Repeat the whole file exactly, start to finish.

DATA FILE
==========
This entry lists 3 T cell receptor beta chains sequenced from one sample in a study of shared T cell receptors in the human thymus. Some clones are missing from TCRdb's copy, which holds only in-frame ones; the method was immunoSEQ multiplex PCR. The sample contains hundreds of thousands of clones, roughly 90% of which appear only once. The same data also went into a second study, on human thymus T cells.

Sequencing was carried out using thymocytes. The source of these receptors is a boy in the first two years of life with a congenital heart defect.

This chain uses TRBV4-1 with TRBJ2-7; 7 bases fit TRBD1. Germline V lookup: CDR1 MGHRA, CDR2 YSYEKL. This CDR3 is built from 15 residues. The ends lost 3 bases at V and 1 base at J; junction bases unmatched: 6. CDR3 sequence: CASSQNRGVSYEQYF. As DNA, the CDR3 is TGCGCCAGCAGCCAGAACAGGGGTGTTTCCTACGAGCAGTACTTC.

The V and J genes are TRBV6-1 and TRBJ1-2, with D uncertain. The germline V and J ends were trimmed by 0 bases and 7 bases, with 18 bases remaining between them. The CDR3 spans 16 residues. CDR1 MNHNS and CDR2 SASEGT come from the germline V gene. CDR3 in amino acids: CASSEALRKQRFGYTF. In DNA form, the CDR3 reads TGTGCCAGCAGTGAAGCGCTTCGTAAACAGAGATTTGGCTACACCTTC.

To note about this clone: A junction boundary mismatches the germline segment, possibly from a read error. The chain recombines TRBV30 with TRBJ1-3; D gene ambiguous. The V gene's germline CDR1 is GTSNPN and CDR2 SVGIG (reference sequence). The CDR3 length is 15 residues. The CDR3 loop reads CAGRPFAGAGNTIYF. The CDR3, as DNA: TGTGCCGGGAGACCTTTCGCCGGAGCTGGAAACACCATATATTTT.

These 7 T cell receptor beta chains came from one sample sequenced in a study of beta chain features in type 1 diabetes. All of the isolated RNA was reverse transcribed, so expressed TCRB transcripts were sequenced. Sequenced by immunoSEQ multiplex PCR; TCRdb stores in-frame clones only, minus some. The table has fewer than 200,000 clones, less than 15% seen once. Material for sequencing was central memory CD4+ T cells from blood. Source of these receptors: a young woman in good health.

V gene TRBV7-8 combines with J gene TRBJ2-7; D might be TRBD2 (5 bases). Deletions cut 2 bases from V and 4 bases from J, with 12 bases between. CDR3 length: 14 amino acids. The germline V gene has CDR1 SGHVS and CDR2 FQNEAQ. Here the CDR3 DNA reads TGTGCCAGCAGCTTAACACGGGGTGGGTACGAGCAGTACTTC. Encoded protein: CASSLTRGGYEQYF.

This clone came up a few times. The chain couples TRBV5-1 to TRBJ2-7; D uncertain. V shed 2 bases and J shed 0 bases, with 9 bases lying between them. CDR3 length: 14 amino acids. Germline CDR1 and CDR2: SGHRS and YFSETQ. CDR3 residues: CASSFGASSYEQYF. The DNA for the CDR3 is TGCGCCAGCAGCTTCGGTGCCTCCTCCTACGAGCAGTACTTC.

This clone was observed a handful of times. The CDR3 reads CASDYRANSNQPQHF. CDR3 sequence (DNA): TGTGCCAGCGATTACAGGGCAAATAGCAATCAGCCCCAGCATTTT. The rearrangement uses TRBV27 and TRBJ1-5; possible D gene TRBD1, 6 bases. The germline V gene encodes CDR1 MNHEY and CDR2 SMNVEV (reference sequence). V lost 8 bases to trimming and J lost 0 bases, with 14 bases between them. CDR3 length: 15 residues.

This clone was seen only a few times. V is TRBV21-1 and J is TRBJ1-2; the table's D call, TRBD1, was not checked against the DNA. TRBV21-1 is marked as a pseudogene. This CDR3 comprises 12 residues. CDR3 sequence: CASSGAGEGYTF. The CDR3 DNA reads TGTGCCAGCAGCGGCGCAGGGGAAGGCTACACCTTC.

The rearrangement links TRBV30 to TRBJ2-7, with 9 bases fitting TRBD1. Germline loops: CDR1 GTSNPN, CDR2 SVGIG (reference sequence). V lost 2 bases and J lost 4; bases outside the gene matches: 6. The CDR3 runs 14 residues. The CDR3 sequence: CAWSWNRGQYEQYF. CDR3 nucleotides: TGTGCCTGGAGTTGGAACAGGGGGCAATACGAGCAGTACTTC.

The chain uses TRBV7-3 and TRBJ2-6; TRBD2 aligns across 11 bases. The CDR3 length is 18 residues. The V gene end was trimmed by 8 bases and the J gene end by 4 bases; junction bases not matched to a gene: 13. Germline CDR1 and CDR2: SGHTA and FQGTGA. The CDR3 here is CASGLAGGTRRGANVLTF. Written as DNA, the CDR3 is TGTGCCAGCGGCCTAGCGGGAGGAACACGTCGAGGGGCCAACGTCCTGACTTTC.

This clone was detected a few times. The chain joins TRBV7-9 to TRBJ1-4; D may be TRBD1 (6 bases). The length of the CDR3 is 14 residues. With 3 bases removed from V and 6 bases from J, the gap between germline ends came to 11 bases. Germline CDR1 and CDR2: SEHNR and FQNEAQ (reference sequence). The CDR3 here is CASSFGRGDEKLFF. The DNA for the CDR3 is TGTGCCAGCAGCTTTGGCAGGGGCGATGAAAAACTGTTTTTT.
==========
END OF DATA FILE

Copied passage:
This entry lists 3 T cell receptor beta chains sequenced from one sample in a study of shared T cell receptors in the human thymus. Some clones are missing from TCRdb's copy, which holds only in-frame ones; the method was immunoSEQ multiplex PCR. The sample contains hundreds of thousands of clones, roughly 90% of which appear only once. The same data also went into a second study, on human thymus T cells.

Sequencing was carried out using thymocytes. The source of these receptors is a boy in the first two years of life with a congenital heart defect.

This chain uses TRBV4-1 with TRBJ2-7; 7 bases fit TRBD1. Germline V lookup: CDR1 MGHRA, CDR2 YSYEKL. This CDR3 is built from 15 residues. The ends lost 3 bases at V and 1 base at J; junction bases unmatched: 6. CDR3 sequence: CASSQNRGVSYEQYF. As DNA, the CDR3 is TGCGCCAGCAGCCAGAACAGGGGTGTTTCCTACGAGCAGTACTTC.

The V and J genes are TRBV6-1 and TRBJ1-2, with D uncertain. The germline V and J ends were trimmed by 0 bases and 7 bases, with 18 bases remaining between them. The CDR3 spans 16 residues. CDR1 MNHNS and CDR2 SASEGT come from the germline V gene. CDR3 in amino acids: CASSEALRKQRFGYTF. In DNA form, the CDR3 reads TGTGCCAGCAGTGAAGCGCTTCGTAAACAGAGATTTGGCTACACCTTC.

To note about this clone: A junction boundary mismatches the germline segment, possibly from a read error. The chain recombines TRBV30 with TRBJ1-3; D gene ambiguous. The V gene's germline CDR1 is GTSNPN and CDR2 SVGIG (reference sequence). The CDR3 length is 15 residues. The CDR3 loop reads CAGRPFAGAGNTIYF. The CDR3, as DNA: TGTGCCGGGAGACCTTTCGCCGGAGCTGGAAACACCATATATTTT.

These 7 T cell receptor beta chains came from one sample sequenced in a study of beta chain features in type 1 diabetes. All of the isolated RNA was reverse transcribed, so expressed TCRB transcripts were sequenced. Sequenced by immunoSEQ multiplex PCR; TCRdb stores in-frame clones only, minus some. The table has fewer than 200,000 clones, less than 15% seen once. Material for sequencing was central memory CD4+ T cells from blood. Source of these receptors: a young woman in good health.

V gene TRBV7-8 combines with J gene TRBJ2-7; D might be TRBD2 (5 bases). Deletions cut 2 bases from V and 4 bases from J, with 12 bases between. CDR3 length: 14 amino acids. The germline V gene has CDR1 SGHVS and CDR2 FQNEAQ. Here the CDR3 DNA reads TGTGCCAGCAGCTTAACACGGGGTGGGTACGAGCAGTACTTC. Encoded protein: CASSLTRGGYEQYF.

This clone came up a few times. The chain couples TRBV5-1 to TRBJ2-7; D uncertain. V shed 2 bases and J shed 0 bases, with 9 bases lying between them. CDR3 length: 14 amino acids. Germline CDR1 and CDR2: SGHRS and YFSETQ. CDR3 residues: CASSFGASSYEQYF. The DNA for the CDR3 is TGCGCCAGCAGCTTCGGTGCCTCCTCCTACGAGCAGTACTTC.

This clone was observed a handful of times. The CDR3 reads CASDYRANSNQPQHF. CDR3 sequence (DNA): TGTGCCAGCGATTACAGGGCAAATAGCAATCAGCCCCAGCATTTT. The rearrangement uses TRBV27 and TRBJ1-5; possible D gene TRBD1, 6 bases. The germline V gene encodes CDR1 MNHEY and CDR2 SMNVEV (reference sequence). V lost 8 bases to trimming and J lost 0 bases, with 14 bases between them. CDR3 length: 15 residues.

This clone was seen only a few times. V is TRBV21-1 and J is TRBJ1-2; the table's D call, TRBD1, was not checked against the DNA. TRBV21-1 is marked as a pseudogene. This CDR3 comprises 12 residues. CDR3 sequence: CASSGAGEGYTF. The CDR3 DNA reads TGTGCCAGCAGCGGCGCAGGGGAAGGCTACACCTTC.

The rearrangement links TRBV30 to TRBJ2-7, with 9 bases fitting TRBD1. Germline loops: CDR1 GTSNPN, CDR2 SVGIG (reference sequence). V lost 2 bases and J lost 4; bases outside the gene matches: 6. The CDR3 runs 14 residues. The CDR3 sequence: CAWSWNRGQYEQYF. CDR3 nucleotides: TGTGCCTGGAGTTGGAACAGGGGGCAATACGAGCAGTACTTC.

The chain uses TRBV7-3 and TRBJ2-6; TRBD2 aligns across 11 bases. The CDR3 length is 18 residues. The V gene end was trimmed by 8 bases and the J gene end by 4 bases; junction bases not matched to a gene: 13. Germline CDR1 and CDR2: SGHTA and FQGTGA. The CDR3 here is CASGLAGGTRRGANVLTF. Written as DNA, the CDR3 is TGTGCCAGCGGCCTAGCGGGAGGAACACGTCGAGGGGCCAACGTCCTGACTTTC.

This clone was detected a few times. The chain joins TRBV7-9 to TRBJ1-4; D may be TRBD1 (6 bases). The length of the CDR3 is 14 residues. With 3 bases removed from V and 6 bases from J, the gap between germline ends came to 11 bases. Germline CDR1 and CDR2: SEHNR and FQNEAQ (reference sequence). The CDR3 here is CASSFGRGDEKLFF. The DNA for the CDR3 is TGTGCCAGCAGCTTTGGCAGGGGCGATGAAAAACTGTTTTTT.